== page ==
This is a nice, short, nasty little game. Between the assassins wiping out your bidding cards and other players torpedoing your agendas, it is actually surprisingly hard to get anything done (just like the real thing, I imagine). Between the special powers of the agendas and the special rules that apply randomly to each turn (Gladiatorial games limit influence expenditures as everyone is distracted; Spartacus makes Rebellion agendas easier; the Social Wars mean you lose your influence when you bid, whether you win or not; and so on), the auctions are always different and there is stuff to consider. The clincher is that it’s short; our game (4-player) weighed in at about 40 minutes, which was just right. It’s not likely to become an enduring classic, but I liked it, and will definitely play again. The only criticism is that the components may have had the usability internationalized out of them; the agendas’ special powers (of which there are about 6) are not indicated on the counters in any way and no reference is provided, so a cheat sheet will need to be created I think.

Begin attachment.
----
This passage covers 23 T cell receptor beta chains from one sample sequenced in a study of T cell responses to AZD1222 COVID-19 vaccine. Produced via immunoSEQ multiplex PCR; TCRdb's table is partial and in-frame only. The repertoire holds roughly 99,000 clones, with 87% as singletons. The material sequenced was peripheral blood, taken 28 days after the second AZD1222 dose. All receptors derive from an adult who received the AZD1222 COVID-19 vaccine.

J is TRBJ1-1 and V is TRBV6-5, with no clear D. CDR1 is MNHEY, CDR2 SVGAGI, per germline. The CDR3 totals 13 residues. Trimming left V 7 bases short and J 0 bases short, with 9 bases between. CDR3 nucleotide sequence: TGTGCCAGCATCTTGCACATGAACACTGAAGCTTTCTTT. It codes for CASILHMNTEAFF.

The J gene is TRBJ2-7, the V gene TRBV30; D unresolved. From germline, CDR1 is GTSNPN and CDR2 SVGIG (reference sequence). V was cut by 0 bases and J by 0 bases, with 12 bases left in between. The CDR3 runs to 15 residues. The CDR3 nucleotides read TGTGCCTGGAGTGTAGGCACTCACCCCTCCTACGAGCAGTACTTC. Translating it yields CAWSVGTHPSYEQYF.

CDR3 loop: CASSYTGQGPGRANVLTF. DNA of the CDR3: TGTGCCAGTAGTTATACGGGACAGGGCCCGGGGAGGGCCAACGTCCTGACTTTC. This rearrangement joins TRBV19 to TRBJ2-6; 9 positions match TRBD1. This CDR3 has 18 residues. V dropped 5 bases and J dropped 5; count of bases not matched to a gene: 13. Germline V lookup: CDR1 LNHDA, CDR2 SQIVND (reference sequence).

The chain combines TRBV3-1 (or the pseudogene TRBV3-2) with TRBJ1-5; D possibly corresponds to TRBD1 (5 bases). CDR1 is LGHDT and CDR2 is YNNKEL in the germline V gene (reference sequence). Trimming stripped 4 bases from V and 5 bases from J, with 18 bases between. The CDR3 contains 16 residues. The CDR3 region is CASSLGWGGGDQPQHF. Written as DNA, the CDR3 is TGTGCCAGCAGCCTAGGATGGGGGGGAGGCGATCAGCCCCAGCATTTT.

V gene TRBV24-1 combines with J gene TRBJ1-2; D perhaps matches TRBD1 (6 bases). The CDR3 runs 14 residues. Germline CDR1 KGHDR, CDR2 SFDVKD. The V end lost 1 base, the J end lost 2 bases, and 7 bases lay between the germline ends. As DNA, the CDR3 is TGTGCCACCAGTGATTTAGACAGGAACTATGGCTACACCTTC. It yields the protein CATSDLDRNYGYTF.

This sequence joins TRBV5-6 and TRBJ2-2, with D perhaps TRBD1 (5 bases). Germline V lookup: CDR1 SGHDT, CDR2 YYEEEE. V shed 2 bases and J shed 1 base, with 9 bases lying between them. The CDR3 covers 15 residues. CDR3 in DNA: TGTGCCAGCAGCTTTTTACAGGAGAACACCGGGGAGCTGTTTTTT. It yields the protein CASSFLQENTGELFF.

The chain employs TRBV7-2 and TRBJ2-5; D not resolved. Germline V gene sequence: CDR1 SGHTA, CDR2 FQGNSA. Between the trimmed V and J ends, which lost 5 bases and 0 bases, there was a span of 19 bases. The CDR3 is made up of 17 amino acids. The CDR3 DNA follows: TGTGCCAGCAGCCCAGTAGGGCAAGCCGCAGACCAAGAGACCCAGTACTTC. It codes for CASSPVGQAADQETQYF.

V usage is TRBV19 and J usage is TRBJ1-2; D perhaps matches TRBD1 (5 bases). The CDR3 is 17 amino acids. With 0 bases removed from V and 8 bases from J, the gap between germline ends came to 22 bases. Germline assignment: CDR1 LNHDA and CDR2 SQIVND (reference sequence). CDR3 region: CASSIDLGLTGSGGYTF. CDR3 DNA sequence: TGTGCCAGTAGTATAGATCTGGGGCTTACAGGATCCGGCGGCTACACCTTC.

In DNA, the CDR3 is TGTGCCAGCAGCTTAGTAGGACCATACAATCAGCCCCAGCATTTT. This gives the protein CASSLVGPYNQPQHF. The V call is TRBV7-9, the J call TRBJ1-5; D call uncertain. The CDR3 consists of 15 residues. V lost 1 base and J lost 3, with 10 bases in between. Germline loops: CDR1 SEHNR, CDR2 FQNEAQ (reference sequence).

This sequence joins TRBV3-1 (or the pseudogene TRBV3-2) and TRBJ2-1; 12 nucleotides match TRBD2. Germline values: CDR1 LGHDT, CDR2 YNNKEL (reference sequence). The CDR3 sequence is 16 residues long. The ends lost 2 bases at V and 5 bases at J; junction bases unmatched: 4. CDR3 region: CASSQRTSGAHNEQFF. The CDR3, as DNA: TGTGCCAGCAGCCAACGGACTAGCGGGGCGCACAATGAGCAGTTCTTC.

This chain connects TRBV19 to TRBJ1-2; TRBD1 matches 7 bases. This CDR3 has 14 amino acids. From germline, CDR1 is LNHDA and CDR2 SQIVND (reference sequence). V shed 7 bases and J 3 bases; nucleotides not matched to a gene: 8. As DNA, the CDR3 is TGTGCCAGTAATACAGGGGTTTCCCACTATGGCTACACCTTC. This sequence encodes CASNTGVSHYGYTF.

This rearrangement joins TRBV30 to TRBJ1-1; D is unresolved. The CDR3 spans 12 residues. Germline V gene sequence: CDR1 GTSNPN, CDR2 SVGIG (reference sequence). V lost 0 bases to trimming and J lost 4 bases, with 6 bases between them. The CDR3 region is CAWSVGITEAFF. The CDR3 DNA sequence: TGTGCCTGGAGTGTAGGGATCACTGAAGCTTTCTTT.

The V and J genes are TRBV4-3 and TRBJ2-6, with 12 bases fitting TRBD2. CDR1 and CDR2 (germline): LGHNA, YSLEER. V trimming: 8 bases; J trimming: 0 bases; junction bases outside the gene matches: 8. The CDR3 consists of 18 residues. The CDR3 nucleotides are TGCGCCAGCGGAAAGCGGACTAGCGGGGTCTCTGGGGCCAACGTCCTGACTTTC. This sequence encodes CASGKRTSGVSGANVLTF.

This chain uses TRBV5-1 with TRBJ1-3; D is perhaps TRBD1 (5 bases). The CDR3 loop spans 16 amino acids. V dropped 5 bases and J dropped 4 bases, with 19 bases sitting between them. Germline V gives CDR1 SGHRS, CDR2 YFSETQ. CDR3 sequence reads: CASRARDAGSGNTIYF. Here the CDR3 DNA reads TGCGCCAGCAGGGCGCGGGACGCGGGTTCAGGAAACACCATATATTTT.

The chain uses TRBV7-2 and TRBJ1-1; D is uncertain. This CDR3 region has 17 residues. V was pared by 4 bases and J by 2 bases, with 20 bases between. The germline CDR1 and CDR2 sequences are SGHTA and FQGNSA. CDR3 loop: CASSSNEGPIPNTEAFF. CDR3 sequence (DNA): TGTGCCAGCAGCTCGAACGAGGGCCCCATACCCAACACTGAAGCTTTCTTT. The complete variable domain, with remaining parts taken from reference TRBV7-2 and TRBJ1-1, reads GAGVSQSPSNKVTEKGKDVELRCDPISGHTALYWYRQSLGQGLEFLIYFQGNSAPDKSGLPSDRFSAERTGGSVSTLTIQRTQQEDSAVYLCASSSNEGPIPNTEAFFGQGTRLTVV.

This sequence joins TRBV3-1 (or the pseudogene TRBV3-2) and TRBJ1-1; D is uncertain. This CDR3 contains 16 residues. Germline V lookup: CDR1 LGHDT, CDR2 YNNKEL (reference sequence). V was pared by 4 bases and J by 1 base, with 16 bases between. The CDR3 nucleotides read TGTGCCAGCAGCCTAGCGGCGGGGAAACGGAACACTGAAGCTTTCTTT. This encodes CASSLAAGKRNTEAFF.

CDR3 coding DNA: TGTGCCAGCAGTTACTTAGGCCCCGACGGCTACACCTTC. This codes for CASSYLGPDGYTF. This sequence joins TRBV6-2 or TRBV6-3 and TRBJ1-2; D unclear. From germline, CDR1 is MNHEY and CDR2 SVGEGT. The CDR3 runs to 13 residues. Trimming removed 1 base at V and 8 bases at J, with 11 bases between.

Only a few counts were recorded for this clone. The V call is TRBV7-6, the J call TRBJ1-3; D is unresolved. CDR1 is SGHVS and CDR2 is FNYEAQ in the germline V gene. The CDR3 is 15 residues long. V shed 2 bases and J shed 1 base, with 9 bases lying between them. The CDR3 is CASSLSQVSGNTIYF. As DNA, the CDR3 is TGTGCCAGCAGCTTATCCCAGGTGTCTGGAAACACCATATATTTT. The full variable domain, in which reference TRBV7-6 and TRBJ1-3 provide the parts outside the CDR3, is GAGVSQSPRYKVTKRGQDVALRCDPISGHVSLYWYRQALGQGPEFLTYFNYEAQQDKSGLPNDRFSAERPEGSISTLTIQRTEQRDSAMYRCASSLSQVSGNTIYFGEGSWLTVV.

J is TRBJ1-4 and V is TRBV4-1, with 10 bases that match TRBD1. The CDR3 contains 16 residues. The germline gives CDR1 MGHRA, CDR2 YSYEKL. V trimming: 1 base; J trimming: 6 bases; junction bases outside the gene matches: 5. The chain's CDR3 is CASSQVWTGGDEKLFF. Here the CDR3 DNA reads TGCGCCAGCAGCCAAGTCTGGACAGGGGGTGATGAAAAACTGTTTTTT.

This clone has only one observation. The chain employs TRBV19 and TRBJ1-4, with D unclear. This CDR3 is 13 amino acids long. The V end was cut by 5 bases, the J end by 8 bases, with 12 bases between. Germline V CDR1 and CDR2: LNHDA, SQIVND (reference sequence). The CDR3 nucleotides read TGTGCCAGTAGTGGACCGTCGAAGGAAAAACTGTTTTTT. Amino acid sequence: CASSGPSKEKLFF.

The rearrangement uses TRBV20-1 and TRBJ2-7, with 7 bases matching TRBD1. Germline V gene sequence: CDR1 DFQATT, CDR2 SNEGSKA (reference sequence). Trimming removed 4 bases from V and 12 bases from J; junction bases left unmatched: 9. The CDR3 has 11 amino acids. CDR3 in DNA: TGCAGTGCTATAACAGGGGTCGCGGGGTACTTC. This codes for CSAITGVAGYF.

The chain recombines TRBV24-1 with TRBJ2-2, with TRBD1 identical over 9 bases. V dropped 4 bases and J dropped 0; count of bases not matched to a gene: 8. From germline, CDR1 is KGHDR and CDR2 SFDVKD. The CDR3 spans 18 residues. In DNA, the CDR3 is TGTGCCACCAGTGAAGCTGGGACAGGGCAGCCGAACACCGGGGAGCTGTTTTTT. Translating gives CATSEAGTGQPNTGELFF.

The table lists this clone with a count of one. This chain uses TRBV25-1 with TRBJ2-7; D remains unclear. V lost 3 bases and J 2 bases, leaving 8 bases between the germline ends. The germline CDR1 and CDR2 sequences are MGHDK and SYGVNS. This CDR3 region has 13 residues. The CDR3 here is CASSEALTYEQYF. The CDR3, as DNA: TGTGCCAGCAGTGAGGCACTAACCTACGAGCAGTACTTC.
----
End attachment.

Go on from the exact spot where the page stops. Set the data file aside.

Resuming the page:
I also played some more Reef Encounter. For my first few games of this, I played the game much like I would Tigris & Euphrates – pretty much a short-term optimization game, doing the best I can do to improve my position this turn and for the near future, without worrying too much about long-term strategy.
This time, I tried to be clever. I tried to set myself up for one massive score, an 8-9 sized reef with a value pegged at 5, by slowly accumulating grey coral in front of my screen and occasionally locking it in on a few tiles for the whole game, then dropping a big reef all at once at the end. Meanwhile, I’m rapidly going through three other small reefs to put time pressure on the other players.
It didn’t work out so well. The big score just couldn’t compensate for the paltry points I got on my other reefs, and I ended up in last. So I don’t think I’ll try that again; I think you need to make sure most of the polyp tiles you score are worth something.
The game is still going strong; I enjoy it, it seems about the right length, there is significant subtlety, and it’s got interesting management and tactical decision. It’s a bit short on interactivity, but so are many classic games. I’ve played twice with 3 and twice with 4, and while some have said 3 is preferable, I find it good at both numbers. I’m still not sure whether it fall into the “very good” or “great” categories, but I like it quite a bit.